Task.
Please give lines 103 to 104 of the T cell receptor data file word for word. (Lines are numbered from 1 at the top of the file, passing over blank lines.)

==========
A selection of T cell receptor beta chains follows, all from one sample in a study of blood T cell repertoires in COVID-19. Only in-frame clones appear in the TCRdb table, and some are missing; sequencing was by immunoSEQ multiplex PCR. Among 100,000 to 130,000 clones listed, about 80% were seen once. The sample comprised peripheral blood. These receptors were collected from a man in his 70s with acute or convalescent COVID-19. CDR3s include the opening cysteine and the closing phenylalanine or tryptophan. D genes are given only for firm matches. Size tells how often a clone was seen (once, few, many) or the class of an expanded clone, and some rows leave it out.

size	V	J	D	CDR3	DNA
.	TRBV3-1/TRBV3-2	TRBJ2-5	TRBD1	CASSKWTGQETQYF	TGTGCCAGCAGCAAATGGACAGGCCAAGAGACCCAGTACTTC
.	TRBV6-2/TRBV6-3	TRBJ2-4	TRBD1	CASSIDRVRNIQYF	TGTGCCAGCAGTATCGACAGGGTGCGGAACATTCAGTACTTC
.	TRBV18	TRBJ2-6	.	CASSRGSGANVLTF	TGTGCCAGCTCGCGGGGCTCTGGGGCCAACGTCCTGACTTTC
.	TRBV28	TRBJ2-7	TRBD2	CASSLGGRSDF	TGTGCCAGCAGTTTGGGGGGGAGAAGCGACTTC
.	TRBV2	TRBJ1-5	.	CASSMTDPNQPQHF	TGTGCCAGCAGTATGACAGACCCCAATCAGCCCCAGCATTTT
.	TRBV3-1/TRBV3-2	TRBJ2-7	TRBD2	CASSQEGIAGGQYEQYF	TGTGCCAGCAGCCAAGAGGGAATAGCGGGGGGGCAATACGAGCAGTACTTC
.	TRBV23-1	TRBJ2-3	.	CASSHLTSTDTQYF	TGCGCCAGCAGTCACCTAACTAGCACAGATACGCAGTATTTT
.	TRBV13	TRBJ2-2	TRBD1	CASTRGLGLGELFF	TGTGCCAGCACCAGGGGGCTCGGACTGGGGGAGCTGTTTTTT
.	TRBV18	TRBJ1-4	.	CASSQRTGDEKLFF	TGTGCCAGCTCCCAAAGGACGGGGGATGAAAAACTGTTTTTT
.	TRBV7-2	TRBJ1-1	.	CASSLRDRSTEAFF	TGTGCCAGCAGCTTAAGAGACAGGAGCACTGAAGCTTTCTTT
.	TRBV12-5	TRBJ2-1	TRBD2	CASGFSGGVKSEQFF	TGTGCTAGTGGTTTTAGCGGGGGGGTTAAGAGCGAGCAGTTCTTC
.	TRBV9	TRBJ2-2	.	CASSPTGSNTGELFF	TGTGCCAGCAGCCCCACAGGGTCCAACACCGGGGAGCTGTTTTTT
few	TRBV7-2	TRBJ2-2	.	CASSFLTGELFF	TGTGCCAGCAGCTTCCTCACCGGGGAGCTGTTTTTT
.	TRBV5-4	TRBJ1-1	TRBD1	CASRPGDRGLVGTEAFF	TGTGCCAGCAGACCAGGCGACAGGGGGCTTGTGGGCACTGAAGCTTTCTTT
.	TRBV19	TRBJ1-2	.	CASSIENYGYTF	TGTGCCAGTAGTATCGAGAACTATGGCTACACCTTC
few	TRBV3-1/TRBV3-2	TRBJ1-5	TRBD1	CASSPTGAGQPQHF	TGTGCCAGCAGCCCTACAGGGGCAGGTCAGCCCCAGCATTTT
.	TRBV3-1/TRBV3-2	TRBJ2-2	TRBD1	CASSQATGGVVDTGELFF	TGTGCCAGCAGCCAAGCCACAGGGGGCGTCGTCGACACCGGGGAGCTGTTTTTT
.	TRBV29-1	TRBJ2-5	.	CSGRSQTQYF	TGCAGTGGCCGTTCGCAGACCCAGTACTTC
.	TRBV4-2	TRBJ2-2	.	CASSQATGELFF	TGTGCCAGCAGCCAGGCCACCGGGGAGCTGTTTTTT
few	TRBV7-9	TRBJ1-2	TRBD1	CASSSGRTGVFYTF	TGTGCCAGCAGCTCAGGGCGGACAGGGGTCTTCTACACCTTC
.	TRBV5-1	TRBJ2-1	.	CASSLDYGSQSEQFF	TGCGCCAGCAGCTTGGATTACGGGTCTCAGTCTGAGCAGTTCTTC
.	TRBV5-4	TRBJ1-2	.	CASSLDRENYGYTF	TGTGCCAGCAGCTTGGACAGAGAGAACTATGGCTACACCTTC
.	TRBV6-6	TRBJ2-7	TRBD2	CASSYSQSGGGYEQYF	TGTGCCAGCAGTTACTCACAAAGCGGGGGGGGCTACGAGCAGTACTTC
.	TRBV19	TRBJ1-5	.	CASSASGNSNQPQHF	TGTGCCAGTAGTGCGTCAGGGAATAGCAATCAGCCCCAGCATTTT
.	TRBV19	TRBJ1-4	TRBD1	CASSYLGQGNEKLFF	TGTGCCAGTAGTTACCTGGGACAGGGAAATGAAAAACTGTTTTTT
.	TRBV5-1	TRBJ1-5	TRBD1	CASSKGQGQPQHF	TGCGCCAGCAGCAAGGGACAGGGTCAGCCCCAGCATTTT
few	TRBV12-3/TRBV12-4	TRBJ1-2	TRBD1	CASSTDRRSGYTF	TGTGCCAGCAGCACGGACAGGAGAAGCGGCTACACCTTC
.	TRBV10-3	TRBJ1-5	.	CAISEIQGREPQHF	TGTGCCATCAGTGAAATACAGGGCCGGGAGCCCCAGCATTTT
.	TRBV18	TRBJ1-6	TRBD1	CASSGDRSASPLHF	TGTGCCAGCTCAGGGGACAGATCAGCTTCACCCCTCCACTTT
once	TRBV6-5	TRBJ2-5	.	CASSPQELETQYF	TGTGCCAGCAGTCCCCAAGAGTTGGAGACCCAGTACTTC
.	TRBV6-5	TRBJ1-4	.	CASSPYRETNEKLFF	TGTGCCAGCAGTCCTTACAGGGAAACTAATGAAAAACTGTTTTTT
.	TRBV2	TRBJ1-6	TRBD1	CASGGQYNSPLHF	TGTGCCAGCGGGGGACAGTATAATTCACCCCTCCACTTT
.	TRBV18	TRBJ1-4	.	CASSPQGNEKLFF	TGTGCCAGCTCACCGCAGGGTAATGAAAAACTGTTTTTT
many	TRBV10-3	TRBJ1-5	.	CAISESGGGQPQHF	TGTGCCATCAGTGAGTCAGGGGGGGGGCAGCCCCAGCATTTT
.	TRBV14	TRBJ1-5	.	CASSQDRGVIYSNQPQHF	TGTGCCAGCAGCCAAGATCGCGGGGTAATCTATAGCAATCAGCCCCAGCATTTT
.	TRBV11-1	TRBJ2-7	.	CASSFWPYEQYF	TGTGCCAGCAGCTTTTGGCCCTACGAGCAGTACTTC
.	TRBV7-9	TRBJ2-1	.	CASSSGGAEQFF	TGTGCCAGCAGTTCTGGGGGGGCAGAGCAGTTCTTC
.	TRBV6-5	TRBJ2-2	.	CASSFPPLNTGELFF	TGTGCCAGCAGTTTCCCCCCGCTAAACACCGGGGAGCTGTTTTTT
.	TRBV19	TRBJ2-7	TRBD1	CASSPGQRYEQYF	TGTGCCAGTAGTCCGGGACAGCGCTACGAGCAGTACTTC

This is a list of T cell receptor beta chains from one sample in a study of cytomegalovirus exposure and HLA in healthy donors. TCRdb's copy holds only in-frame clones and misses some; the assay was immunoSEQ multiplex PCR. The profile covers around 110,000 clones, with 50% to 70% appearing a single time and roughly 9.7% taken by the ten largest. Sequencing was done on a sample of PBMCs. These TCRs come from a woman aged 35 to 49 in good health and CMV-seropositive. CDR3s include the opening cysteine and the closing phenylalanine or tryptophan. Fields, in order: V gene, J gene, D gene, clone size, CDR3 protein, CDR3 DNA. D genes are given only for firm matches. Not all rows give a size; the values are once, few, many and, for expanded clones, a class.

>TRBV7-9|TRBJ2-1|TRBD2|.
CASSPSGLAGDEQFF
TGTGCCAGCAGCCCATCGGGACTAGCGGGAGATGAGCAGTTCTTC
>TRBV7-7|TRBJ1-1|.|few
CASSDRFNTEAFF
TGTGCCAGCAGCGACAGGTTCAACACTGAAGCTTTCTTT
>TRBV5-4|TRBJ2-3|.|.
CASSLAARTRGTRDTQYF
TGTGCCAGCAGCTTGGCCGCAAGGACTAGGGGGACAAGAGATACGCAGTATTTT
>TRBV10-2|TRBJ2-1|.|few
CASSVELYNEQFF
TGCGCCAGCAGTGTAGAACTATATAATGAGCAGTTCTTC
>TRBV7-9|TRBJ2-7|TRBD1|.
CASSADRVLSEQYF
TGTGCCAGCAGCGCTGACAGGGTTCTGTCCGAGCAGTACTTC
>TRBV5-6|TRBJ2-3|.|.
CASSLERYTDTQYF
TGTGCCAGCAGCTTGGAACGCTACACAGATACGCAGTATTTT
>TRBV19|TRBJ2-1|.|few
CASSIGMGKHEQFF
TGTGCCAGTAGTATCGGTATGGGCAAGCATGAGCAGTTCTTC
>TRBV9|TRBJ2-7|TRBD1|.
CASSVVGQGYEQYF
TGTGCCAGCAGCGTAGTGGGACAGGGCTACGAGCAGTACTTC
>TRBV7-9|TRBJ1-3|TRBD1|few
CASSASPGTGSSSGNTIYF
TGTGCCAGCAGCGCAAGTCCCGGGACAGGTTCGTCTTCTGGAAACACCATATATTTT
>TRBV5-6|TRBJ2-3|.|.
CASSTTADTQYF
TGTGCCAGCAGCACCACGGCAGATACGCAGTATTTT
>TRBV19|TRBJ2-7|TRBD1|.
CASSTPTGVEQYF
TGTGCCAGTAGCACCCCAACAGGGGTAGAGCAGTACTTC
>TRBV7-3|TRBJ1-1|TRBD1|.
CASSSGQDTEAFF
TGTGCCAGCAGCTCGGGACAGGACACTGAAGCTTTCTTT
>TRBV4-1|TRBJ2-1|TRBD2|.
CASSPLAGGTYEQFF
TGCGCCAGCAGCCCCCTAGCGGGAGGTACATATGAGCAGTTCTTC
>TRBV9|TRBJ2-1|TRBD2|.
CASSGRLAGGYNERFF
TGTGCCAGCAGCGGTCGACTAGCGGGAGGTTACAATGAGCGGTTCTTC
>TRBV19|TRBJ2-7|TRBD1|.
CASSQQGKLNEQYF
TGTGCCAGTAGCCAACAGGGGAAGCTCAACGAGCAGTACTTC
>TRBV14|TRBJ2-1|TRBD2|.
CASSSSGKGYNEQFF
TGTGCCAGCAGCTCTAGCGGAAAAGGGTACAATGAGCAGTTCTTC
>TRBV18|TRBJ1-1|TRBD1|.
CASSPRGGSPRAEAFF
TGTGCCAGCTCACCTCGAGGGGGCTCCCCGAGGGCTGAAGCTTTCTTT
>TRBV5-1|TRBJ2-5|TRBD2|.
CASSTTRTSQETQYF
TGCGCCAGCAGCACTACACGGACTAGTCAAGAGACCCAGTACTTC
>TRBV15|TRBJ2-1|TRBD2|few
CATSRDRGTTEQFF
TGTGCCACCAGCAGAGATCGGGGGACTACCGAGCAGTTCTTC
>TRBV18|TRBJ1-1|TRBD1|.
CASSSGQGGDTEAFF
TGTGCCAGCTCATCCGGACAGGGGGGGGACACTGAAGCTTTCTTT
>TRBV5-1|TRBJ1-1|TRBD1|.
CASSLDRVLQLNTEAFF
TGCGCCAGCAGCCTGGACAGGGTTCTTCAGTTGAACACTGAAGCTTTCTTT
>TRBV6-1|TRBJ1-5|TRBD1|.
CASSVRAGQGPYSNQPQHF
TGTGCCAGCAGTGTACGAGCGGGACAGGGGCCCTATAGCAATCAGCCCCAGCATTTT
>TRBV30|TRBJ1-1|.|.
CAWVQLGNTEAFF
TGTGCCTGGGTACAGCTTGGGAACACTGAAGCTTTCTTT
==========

>TRBV5-1|TRBJ1-1|TRBD1|.
CASSLDRVLQLNTEAFF